• Systematize approaches and data systems to prepare for disclosure  Firms need to develop the confidence to make compliant qualitative and quantitative disclosures that are ready for public and regulator consumption. Building the data systems, data management process and controls, vetted language, and multiple years of practice can all place organizations in positions to succeed.


This summary assumes that the reader complies fully with relevant laws and regulations applicable in its area of operations and usage unless otherwise stated and that the reader manages in a competent and responsible manner. Guidehouse assumes no responsibility for legal advice or legal due diligence services and, Guidehouse makes no representations concerning interpretations of either the law or contracts. Guidehouse assumes no responsibility for the acceptability of the approaches used in this summary as legal evidence in any court or jurisdiction. The suitability of this summary and opinion for any legal forum is a matter for the reader and reader’s legal advisor to determine.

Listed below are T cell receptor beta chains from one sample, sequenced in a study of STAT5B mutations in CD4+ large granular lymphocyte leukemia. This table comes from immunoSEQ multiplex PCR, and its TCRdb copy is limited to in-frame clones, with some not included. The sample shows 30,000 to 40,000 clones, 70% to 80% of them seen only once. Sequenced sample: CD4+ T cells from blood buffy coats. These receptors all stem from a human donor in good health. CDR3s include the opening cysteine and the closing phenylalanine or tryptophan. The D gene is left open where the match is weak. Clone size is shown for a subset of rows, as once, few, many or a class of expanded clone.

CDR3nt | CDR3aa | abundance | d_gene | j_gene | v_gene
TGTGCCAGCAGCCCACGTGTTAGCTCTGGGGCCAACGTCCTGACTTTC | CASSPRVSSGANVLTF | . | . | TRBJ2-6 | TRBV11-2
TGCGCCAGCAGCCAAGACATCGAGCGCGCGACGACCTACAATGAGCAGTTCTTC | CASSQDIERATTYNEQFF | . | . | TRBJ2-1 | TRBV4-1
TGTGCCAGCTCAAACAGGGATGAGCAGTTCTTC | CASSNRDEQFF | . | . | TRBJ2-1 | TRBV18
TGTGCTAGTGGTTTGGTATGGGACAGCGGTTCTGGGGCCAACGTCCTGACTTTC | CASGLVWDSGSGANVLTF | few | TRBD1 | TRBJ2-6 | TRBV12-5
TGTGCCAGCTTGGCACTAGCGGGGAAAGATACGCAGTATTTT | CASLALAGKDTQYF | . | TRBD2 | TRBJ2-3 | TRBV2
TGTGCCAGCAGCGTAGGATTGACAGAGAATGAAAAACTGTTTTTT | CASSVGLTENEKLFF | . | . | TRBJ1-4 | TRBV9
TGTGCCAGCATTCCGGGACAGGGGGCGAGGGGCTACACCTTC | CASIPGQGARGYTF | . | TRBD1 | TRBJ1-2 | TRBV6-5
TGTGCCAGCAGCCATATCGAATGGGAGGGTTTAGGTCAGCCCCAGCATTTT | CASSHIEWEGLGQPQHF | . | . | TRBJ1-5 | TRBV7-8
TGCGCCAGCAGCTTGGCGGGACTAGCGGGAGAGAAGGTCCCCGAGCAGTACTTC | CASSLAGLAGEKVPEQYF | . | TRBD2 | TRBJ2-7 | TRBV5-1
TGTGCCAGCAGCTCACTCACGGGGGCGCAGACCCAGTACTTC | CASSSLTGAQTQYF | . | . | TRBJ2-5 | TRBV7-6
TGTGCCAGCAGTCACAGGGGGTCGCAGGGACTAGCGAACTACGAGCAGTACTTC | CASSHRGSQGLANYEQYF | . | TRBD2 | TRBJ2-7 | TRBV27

This article is coauthored by Alma Angotti, Britt Harter, Ted Kowalsky, Kathryn Rock, Kate Sylvis, and Aliesa Adelman.


1 Under the final rule, “materiality” will be defined using the US Supreme Court’s definition that a fact is material if there is a “substantial likelihood that the fact would have been viewed by the reasonable investor as having significantly altered the total mix of information made available.”